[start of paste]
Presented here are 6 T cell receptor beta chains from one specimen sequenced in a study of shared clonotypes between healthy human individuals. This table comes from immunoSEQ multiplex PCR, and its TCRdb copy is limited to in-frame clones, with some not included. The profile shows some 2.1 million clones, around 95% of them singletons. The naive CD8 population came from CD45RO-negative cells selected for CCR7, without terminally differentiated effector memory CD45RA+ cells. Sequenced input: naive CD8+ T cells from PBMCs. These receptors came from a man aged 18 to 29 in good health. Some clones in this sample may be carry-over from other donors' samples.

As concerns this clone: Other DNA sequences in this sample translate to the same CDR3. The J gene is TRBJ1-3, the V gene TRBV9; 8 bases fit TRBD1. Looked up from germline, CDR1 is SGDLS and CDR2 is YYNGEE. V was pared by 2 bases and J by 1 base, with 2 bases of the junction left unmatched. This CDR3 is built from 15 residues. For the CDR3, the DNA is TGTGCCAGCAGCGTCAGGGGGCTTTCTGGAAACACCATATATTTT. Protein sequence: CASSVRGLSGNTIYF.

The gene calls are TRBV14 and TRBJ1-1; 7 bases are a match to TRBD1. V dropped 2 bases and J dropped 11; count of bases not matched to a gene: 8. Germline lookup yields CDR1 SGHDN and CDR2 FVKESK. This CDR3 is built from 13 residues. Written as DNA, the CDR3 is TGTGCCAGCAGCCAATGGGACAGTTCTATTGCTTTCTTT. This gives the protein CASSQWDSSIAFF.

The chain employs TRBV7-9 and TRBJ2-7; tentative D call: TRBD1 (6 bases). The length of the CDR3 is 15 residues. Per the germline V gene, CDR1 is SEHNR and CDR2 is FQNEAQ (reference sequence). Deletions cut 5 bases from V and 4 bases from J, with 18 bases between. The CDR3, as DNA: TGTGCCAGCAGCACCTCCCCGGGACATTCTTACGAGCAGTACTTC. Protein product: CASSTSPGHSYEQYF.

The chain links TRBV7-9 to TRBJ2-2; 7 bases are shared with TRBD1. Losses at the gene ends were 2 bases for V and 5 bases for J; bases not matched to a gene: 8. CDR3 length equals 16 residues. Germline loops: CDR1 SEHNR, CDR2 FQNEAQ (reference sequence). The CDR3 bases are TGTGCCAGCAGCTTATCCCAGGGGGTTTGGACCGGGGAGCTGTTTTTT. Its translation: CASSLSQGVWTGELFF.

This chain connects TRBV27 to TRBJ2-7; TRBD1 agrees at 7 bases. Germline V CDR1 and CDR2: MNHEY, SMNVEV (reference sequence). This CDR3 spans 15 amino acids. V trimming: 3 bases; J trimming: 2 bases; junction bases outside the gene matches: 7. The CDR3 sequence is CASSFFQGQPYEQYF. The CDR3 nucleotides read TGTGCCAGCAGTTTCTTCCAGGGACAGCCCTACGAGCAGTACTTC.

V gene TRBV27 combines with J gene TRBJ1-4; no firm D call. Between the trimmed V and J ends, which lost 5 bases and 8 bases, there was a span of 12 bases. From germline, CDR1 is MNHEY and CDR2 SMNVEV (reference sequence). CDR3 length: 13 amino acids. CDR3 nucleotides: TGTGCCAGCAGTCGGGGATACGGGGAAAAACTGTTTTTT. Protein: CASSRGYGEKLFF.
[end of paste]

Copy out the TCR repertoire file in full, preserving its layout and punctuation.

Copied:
Presented here are 6 T cell receptor beta chains from one specimen sequenced in a study of shared clonotypes between healthy human individuals. This table comes from immunoSEQ multiplex PCR, and its TCRdb copy is limited to in-frame clones, with some not included. The profile shows some 2.1 million clones, around 95% of them singletons. The naive CD8 population came from CD45RO-negative cells selected for CCR7, without terminally differentiated effector memory CD45RA+ cells. Sequenced input: naive CD8+ T cells from PBMCs. These receptors came from a man aged 18 to 29 in good health. Some clones in this sample may be carry-over from other donors' samples.

As concerns this clone: Other DNA sequences in this sample translate to the same CDR3. The J gene is TRBJ1-3, the V gene TRBV9; 8 bases fit TRBD1. Looked up from germline, CDR1 is SGDLS and CDR2 is YYNGEE. V was pared by 2 bases and J by 1 base, with 2 bases of the junction left unmatched. This CDR3 is built from 15 residues. For the CDR3, the DNA is TGTGCCAGCAGCGTCAGGGGGCTTTCTGGAAACACCATATATTTT. Protein sequence: CASSVRGLSGNTIYF.

The gene calls are TRBV14 and TRBJ1-1; 7 bases are a match to TRBD1. V dropped 2 bases and J dropped 11; count of bases not matched to a gene: 8. Germline lookup yields CDR1 SGHDN and CDR2 FVKESK. This CDR3 is built from 13 residues. Written as DNA, the CDR3 is TGTGCCAGCAGCCAATGGGACAGTTCTATTGCTTTCTTT. This gives the protein CASSQWDSSIAFF.

The chain employs TRBV7-9 and TRBJ2-7; tentative D call: TRBD1 (6 bases). The length of the CDR3 is 15 residues. Per the germline V gene, CDR1 is SEHNR and CDR2 is FQNEAQ (reference sequence). Deletions cut 5 bases from V and 4 bases from J, with 18 bases between. The CDR3, as DNA: TGTGCCAGCAGCACCTCCCCGGGACATTCTTACGAGCAGTACTTC. Protein product: CASSTSPGHSYEQYF.

The chain links TRBV7-9 to TRBJ2-2; 7 bases are shared with TRBD1. Losses at the gene ends were 2 bases for V and 5 bases for J; bases not matched to a gene: 8. CDR3 length equals 16 residues. Germline loops: CDR1 SEHNR, CDR2 FQNEAQ (reference sequence). The CDR3 bases are TGTGCCAGCAGCTTATCCCAGGGGGTTTGGACCGGGGAGCTGTTTTTT. Its translation: CASSLSQGVWTGELFF.

This chain connects TRBV27 to TRBJ2-7; TRBD1 agrees at 7 bases. Germline V CDR1 and CDR2: MNHEY, SMNVEV (reference sequence). This CDR3 spans 15 amino acids. V trimming: 3 bases; J trimming: 2 bases; junction bases outside the gene matches: 7. The CDR3 sequence is CASSFFQGQPYEQYF. The CDR3 nucleotides read TGTGCCAGCAGTTTCTTCCAGGGACAGCCCTACGAGCAGTACTTC.

V gene TRBV27 combines with J gene TRBJ1-4; no firm D call. Between the trimmed V and J ends, which lost 5 bases and 8 bases, there was a span of 12 bases. From germline, CDR1 is MNHEY and CDR2 SMNVEV (reference sequence). CDR3 length: 13 amino acids. CDR3 nucleotides: TGTGCCAGCAGTCGGGGATACGGGGAAAAACTGTTTTTT. Protein: CASSRGYGEKLFF.